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100 MPG Diesel Motorcycle - Diesel Alternatives

Combat-Tested Diesel Motorcycles Get Ready For The Asphalt Jungle

Photography by HDT USA,

You know the type. The Birkenstock-wearing, beard-stroking college professor neighbor that self-righteously drives around town in his Prius adorned with the obnoxious "Carpool Lane OK" bumper sticker. He crows ad nauseum about his vehicle's 50-plus mpg fuel efficiency and environmental friendliness. Personally, you wouldn't be caught dead in one of those nerd-mobiles. Well, imagine owning transportation with about a thousand times more character, that's infinitely more fun to drive (or ride, in this case), and gets more than double the gas mileage of that Japanese techno-marvel. And just to get the prof's politically-correct goat, it comes in two versions, one with an airbrushed American flag, the other in mil-spec olive-drab green paint.

This vehicle is not some pie-in-the-sky concept, but the real deal. It's the new diesel motorcycle offered by Hayes Diversified Technologies (HDT). But, this isn't just some slapped-together garage-built novelty for diesel nuts. This is a comprehensively engineered motorcycle, designed to withstand the rigors of combat, and will be offered to the general public in less than a year.

Fred Hayes, owner of HDT USA, gave us the background of the project and how the bike was born out of necessity. "In the early '80s, we were awarded the first military motorcycle contract since basically World War II. In 1984, NATO came out with a doctrine that all battlefield equipment had to run on one fuel. One of the only types of equipment that wasn't available as a diesel at the time was motorcycles. Following the NATO announcement, in 1997, the U.S. Navy announced that by 2005, it would not transport gasoline of any type, and would only support and supply heavy fuels, such as jet fuel, kerosene, and diesel," Hayes said.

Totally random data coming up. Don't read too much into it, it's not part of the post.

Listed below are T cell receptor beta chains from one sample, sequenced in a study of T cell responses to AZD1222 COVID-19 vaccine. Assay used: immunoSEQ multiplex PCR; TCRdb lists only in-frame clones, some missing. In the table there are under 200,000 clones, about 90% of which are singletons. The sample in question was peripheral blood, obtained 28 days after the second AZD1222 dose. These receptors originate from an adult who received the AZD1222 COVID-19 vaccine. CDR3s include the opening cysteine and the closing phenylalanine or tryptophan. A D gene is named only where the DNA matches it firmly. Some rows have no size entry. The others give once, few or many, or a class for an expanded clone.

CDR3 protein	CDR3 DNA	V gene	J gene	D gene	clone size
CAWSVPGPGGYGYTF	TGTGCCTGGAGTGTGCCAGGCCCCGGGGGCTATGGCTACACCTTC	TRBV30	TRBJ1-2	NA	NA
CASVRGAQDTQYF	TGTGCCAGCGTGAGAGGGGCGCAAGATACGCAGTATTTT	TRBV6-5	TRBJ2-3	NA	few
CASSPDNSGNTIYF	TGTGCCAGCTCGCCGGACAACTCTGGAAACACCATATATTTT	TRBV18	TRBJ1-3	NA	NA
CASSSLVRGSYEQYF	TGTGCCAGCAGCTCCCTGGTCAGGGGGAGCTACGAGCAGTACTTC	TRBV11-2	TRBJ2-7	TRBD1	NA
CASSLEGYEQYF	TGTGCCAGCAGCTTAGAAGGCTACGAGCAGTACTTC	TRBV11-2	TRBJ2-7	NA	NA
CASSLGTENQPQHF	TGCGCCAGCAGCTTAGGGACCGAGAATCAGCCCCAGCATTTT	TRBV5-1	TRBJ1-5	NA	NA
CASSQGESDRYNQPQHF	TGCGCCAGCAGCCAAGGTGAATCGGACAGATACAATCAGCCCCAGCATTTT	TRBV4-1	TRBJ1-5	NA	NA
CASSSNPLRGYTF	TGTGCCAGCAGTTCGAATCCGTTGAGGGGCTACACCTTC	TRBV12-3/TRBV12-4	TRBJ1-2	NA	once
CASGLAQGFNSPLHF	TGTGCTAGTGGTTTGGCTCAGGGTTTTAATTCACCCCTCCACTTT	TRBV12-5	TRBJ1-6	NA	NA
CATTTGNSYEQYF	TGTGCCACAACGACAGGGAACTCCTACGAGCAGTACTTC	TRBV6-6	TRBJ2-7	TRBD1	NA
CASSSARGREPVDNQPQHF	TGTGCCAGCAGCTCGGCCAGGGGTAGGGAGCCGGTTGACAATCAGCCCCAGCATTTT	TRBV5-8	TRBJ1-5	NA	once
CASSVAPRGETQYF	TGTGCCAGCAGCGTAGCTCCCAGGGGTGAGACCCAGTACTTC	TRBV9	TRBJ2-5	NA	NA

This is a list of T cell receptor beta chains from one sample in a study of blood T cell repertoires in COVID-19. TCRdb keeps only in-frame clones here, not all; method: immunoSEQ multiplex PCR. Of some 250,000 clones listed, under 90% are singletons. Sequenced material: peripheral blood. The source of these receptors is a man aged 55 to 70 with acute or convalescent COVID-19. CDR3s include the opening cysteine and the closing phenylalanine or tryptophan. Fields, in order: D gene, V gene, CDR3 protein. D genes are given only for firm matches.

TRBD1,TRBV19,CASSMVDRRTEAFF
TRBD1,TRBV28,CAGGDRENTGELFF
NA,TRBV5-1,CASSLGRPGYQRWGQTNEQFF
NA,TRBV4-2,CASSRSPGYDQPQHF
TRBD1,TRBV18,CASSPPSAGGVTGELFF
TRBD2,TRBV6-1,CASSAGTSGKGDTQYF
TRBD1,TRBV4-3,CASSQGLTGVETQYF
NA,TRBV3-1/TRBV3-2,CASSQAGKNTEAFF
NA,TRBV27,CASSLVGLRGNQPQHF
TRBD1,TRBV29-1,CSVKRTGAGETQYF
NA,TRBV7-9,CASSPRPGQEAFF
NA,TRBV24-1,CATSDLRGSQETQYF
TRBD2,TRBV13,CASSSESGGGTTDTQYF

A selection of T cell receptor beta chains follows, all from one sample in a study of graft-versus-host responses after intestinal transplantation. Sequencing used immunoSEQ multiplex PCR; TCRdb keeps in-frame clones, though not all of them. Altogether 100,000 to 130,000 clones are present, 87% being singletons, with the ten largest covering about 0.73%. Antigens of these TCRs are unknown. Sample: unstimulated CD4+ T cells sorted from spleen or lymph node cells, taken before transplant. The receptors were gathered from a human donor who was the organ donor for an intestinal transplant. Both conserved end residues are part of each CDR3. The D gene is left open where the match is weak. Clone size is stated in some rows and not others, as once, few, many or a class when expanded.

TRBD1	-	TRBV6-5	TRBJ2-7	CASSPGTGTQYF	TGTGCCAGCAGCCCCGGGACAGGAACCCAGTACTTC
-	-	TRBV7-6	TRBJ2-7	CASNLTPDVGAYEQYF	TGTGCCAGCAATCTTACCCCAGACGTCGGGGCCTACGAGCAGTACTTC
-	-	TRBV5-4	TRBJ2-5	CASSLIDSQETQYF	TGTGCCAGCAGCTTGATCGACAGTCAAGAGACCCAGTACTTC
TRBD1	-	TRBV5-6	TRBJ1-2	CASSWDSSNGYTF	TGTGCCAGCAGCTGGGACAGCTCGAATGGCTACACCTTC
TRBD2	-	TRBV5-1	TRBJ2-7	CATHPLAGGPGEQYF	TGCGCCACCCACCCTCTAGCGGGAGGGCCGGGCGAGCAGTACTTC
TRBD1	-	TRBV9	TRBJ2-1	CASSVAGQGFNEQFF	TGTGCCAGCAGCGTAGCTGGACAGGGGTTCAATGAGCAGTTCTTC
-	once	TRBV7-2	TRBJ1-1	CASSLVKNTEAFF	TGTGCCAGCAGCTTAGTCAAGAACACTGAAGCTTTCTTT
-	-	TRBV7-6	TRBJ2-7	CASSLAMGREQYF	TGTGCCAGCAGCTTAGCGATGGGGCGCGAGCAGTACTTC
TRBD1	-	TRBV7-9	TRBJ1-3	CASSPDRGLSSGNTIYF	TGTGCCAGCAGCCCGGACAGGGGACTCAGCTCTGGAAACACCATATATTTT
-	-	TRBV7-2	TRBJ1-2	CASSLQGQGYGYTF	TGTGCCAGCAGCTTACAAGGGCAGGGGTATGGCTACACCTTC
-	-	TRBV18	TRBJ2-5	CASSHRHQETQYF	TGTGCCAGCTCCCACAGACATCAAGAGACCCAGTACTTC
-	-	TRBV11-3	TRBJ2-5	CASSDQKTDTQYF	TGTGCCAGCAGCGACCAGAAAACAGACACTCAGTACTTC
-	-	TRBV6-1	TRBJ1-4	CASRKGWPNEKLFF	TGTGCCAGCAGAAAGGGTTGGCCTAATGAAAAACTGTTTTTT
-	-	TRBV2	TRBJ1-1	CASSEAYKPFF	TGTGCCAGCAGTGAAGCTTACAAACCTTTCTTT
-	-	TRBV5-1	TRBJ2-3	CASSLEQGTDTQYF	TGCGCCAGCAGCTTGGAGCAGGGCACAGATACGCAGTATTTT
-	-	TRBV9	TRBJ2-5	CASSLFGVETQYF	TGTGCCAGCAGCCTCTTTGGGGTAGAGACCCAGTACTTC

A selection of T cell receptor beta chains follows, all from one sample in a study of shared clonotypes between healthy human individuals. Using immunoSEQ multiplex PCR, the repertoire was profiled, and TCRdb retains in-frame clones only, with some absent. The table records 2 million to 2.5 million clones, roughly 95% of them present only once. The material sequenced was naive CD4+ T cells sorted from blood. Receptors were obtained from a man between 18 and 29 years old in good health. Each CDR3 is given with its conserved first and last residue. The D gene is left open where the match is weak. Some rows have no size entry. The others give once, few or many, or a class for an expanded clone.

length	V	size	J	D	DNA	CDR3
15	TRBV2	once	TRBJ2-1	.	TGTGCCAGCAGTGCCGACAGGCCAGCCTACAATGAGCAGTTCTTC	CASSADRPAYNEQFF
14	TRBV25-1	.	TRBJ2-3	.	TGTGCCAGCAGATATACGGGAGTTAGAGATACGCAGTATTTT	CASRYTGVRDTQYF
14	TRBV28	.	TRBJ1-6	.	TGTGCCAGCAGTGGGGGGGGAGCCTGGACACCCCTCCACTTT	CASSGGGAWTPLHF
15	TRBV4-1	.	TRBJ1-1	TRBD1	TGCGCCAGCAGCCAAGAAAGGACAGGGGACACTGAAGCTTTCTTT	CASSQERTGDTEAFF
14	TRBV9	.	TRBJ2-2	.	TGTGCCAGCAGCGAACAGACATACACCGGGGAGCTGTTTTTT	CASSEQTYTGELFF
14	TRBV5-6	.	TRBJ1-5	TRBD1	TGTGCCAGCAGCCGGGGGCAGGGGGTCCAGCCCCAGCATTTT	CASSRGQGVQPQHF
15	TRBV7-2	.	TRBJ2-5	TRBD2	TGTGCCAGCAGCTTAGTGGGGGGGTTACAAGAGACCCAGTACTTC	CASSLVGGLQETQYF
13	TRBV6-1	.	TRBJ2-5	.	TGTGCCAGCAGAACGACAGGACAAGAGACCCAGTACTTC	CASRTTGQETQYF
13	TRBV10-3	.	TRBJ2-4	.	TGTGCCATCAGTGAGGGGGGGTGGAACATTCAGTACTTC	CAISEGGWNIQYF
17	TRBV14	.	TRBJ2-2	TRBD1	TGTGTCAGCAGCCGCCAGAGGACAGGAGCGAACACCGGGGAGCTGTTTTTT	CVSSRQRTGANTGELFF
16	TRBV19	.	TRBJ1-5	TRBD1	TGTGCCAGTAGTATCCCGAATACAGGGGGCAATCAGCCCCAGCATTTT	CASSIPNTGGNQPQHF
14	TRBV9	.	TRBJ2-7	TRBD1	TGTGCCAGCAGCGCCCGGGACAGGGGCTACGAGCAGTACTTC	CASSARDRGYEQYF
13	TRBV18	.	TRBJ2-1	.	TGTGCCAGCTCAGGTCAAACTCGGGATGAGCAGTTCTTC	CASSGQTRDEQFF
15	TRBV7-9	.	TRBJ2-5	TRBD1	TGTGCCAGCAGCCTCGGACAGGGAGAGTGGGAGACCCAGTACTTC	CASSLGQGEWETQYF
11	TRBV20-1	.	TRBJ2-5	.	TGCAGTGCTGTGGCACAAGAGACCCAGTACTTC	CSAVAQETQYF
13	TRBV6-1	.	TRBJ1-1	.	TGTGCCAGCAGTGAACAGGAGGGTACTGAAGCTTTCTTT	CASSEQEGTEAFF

Faced with these upcoming requirements, the Marine Corps approached multiple motorcycle manufacturers to fulfill the contract, but few showed any interest, saying that diesel motorcycles were "economically impractical" or their performance would be compromised by excess weight or lack of power. Finally, the Corps issued a final call offering financial assistance to contractors willing to produce a prototype. HDT was one of the few companies willing to take up the challenge and was awarded with the Phase II and, finally, Phase III contract to build the motorcycles.

For the time being, HDT is remanufacturing mil-spec Kawasaki KLR 650s and outfitting them with the new engine and revised suspension, since Kawasaki doesn't sell rolling chassis without engines. HDT continues to remanufacture and upgrade gasoline-powered military bikes as well, but with the new fuel requirements, is remanufacturing many of them with the diesel engine.

Several different prototype engines were built and tested using modified gasoline components, but it was ultimately determined that to meet the necessary durability and performance demands, a clean-sheet engine design was necessary.

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